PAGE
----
What did this lack of quality and craftsmanship lead to?

Sure - there are many issues and causes we could look at in this specific case, which actually further my point about taking time to build quality systems (whether software or otherwise).

As far as the engine issue, I read somewhere that the decision to go with the larger engine and not change anything else was in efforts to get this thing done faster in order to match a competitor. For software developers out there, that should sound awfully familiar...

But as a segue, I think the point remains that as software developers we should seek to be craftsmen and value building quality systems.

I have no issues with developers from outsourced countries - but if they have a lack of experience in that particular industry for such a critical system and the company outsourcing (Boeing) is getting rid of its experienced senior devs in efforts to "cut costs", then that perceived trade-off of "less quality = fewer costs" is not true.

Quoting the article:

The coders from HCL were typically designing to specifications set by Boeing. Still, “it was controversial because it was far less efficient than Boeing engineers just writing the code,” Rabin said. Frequently, he recalled, “it took many rounds going back and forth because the code was not done correctly.”

Did that cause the crash? Dunno.

However, seeking to squeeze out costs and ignore quality in these kinds of critical and/or complex software systems do matter and have long term consequences that end up affecting costs negatively when bugs and unexpected behaviour do finally occur.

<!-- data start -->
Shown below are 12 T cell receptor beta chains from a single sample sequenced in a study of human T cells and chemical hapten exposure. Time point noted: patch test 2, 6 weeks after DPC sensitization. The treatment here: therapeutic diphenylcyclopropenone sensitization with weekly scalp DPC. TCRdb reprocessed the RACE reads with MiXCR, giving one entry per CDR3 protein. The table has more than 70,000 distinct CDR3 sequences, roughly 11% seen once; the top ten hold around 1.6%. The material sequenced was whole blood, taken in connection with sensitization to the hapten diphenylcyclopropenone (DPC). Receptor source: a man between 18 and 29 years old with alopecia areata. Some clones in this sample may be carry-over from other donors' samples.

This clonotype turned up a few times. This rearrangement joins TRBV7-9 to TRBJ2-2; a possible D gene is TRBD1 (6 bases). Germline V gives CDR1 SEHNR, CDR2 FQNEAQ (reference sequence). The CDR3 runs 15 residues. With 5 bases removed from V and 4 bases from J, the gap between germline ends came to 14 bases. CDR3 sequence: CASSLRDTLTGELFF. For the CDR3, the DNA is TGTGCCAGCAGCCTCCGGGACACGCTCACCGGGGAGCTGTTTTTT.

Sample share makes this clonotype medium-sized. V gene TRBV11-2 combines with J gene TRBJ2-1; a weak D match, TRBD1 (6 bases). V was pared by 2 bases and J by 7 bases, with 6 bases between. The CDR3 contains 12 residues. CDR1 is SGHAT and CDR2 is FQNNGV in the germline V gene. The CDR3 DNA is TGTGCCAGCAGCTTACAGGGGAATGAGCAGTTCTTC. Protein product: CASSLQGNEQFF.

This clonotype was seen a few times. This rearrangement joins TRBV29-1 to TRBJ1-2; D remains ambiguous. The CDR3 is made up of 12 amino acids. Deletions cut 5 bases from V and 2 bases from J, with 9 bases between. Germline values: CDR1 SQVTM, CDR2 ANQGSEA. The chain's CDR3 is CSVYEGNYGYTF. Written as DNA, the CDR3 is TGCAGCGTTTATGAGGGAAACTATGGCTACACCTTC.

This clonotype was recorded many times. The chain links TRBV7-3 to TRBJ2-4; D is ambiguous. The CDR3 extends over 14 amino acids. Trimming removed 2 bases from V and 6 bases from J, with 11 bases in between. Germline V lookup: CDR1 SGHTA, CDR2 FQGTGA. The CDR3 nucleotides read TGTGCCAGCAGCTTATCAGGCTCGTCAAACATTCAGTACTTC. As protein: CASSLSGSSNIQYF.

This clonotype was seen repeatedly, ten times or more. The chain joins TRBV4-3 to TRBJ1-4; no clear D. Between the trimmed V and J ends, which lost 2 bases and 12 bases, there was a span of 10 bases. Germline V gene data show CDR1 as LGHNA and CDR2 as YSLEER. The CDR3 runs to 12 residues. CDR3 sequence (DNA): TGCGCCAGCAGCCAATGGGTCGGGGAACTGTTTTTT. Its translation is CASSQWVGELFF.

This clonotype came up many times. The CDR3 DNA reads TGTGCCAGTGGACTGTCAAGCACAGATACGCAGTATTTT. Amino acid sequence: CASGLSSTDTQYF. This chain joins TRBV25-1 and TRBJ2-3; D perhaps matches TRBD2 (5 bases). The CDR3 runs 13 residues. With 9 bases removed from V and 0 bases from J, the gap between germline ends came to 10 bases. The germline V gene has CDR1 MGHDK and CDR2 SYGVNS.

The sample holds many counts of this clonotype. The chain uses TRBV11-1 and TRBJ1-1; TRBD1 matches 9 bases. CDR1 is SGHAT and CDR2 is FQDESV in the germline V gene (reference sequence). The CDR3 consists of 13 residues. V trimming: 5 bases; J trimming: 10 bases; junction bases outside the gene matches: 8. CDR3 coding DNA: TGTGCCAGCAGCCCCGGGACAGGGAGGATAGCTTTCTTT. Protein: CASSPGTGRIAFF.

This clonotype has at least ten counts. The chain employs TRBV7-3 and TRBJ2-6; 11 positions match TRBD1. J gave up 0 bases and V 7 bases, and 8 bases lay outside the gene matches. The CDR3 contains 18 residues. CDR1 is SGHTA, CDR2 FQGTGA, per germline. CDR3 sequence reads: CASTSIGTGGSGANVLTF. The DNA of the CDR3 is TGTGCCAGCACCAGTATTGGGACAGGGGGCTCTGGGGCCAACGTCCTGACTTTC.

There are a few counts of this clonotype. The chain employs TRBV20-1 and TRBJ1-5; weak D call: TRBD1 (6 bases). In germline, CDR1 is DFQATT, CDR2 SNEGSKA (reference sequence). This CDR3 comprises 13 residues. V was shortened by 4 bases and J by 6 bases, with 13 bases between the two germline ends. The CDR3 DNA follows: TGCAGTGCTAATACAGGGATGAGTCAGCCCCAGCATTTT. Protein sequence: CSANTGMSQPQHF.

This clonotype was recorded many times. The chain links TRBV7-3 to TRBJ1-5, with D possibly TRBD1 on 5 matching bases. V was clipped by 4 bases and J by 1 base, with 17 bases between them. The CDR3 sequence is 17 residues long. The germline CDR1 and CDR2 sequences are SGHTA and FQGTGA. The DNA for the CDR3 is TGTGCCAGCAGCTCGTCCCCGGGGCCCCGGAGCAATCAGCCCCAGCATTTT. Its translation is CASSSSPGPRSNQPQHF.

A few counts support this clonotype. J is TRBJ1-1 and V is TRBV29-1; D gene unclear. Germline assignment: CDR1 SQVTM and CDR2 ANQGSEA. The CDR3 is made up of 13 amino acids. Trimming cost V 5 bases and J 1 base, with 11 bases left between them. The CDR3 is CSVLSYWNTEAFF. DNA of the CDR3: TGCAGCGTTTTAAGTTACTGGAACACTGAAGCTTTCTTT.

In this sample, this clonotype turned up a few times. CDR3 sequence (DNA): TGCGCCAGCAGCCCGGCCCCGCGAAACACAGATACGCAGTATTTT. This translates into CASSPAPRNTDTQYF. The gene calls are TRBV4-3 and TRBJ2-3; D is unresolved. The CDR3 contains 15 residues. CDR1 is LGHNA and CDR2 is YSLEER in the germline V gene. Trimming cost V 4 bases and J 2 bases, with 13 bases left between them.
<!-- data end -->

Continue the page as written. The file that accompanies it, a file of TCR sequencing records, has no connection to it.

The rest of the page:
One of the ways developers can make sure they are doing their part is to address code quality and take ownership of it.

One of the tools to do that is refactoring.

Hopefully, that's clearer 😊.

gergelyorosz profile image
Gergely Orosz • Edited

I see - thanks for the clarification! And good luck with the rest of the book.

jamesmh profile image
James Hickey

I just added some more context and re-worded things in the article to make it more clear 👍

Hopefully, that's more clear. Thanks for the feedback!

gergelyorosz profile image
Gergely Orosz • Edited

Yes, it’s a lot easier to follow your train of thought. Thanks! 👌👏

Thread Thread
jamesmh profile image
James Hickey

Awesome 🤜🤛

gp profile image

I think the author trying to say is the quality of your code is important. Every developer should care about and be responsible for it. And refactoring your code to be cleaner is the key.

hesamrad profile image
Hesam Rad

Great article.
If only each and every one of us takes the time to find a better(sometimes cleaner) way to code, so many of these accidents can be avoided.
Hope that day comes.

bpkinez profile image
Branislav Petrović

Nice and thoughtful article with great example that shows how hurriedly and badly written software impact on people lives.

Thanks James.

jamesmh profile image
James Hickey

Thanks Branislav 👍